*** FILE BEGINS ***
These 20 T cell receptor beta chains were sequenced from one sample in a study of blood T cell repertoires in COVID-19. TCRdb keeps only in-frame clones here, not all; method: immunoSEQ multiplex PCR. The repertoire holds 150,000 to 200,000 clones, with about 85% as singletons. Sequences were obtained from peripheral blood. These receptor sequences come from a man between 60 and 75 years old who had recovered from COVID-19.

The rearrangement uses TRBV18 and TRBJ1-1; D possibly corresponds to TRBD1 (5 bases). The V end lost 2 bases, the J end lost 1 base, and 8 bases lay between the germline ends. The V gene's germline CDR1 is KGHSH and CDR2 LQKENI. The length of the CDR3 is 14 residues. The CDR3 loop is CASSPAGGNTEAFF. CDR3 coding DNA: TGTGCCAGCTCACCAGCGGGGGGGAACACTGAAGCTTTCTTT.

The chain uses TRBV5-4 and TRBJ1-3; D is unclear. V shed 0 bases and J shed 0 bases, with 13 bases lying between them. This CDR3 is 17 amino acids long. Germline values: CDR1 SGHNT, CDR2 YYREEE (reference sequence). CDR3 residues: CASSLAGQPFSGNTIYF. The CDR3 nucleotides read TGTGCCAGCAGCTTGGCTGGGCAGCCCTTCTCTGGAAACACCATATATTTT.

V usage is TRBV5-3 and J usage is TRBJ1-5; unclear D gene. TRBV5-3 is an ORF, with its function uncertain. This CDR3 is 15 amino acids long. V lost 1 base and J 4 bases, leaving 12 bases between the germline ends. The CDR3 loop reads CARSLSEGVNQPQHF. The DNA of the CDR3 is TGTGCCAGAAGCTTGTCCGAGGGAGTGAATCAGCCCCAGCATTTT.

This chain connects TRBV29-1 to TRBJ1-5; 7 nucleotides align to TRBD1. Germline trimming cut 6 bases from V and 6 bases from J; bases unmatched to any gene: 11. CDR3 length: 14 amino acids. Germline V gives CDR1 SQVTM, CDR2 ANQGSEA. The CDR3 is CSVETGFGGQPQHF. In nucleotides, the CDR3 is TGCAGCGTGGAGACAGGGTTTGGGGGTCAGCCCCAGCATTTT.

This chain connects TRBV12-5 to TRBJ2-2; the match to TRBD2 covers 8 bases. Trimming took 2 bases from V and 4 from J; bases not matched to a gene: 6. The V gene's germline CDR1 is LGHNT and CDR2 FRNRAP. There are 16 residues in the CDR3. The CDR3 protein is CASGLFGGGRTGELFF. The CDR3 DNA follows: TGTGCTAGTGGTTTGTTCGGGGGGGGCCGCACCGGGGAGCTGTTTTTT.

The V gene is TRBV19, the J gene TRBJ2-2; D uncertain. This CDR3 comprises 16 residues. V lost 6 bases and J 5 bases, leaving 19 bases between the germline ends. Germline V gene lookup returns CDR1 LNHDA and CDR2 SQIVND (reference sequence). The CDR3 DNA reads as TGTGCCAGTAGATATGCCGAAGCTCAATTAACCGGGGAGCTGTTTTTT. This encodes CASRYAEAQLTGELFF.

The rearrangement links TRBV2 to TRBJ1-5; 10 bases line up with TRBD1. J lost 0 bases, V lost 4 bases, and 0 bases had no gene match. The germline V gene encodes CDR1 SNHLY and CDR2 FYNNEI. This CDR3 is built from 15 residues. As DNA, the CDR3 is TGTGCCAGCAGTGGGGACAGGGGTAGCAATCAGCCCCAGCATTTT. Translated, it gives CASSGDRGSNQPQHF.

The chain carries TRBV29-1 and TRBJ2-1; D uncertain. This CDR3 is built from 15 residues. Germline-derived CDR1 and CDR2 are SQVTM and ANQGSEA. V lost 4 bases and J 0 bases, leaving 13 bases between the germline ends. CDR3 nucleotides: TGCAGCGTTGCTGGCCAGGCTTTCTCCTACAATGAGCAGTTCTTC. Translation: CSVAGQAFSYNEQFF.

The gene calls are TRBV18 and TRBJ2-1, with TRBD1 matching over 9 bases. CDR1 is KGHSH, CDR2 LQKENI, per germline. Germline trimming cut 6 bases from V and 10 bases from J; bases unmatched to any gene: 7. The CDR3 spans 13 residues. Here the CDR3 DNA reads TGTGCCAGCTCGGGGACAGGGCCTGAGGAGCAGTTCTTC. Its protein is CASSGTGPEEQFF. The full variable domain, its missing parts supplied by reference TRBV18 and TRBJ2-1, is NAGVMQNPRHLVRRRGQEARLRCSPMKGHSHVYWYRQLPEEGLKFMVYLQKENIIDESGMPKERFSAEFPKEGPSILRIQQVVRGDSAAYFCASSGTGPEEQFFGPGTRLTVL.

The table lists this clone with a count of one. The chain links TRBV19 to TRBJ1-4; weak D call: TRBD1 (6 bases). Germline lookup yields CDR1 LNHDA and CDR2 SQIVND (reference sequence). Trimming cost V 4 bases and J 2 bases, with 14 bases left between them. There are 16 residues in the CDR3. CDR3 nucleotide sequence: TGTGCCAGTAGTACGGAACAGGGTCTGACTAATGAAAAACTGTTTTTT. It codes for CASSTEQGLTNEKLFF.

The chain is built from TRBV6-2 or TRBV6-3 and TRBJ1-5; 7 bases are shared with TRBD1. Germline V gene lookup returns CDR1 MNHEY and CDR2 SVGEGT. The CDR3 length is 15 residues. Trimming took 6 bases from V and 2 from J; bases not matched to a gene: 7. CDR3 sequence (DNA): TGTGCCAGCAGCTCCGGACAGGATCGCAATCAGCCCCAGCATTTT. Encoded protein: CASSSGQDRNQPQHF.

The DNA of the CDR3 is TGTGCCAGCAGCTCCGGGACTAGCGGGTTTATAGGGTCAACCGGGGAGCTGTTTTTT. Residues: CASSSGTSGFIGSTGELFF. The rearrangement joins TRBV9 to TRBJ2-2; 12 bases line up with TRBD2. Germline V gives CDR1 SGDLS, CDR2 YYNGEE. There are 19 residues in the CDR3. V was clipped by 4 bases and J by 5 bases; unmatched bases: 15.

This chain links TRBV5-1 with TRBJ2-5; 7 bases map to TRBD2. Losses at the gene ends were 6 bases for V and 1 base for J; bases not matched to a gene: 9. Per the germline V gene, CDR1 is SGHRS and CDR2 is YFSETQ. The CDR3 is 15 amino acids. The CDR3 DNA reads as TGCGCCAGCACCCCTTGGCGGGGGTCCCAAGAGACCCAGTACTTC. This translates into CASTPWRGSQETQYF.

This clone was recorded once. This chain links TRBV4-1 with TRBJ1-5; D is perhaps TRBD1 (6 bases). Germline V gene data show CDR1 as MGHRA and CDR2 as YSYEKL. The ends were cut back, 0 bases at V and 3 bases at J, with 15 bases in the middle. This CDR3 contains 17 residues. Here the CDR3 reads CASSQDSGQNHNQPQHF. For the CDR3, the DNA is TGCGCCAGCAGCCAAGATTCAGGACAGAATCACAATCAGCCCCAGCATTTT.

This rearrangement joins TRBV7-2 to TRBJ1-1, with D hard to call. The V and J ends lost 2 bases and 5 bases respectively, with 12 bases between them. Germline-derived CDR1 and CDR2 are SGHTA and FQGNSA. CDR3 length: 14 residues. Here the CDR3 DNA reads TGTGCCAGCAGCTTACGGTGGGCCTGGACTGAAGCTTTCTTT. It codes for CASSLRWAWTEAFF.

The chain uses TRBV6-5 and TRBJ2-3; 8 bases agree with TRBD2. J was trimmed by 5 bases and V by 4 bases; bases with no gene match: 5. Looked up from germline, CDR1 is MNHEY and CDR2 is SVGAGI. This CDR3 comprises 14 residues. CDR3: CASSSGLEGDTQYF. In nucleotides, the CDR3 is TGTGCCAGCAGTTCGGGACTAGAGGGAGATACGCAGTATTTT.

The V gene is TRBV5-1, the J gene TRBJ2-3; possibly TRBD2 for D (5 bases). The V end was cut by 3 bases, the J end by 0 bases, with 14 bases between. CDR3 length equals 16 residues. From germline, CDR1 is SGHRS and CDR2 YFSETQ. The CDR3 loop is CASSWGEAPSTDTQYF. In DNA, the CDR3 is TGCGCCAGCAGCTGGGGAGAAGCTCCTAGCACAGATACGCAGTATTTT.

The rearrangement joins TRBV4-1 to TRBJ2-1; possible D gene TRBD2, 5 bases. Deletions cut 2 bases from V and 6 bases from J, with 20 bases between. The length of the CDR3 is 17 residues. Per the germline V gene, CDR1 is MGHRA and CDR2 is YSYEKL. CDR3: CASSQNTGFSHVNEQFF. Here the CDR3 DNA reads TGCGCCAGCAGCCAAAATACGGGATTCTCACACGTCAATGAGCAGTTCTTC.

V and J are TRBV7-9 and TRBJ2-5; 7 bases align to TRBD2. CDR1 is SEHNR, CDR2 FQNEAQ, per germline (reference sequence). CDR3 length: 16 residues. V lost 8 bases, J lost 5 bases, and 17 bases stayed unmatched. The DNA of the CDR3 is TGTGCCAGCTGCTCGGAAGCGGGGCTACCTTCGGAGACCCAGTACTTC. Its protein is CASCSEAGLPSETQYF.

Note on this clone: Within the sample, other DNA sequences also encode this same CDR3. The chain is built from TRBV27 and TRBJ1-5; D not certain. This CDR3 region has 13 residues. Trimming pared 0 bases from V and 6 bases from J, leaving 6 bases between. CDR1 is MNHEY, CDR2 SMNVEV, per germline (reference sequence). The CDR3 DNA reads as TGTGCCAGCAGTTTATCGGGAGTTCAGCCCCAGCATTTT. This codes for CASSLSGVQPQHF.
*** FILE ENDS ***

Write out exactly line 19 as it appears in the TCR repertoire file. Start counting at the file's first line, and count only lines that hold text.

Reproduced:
The rearrangement joins TRBV4-1 to TRBJ2-1; possible D gene TRBD2, 5 bases. Deletions cut 2 bases from V and 6 bases from J, with 20 bases between. The length of the CDR3 is 17 residues. Per the germline V gene, CDR1 is MGHRA and CDR2 is YSYEKL. CDR3: CASSQNTGFSHVNEQFF. Here the CDR3 DNA reads TGCGCCAGCAGCCAAAATACGGGATTCTCACACGTCAATGAGCAGTTCTTC.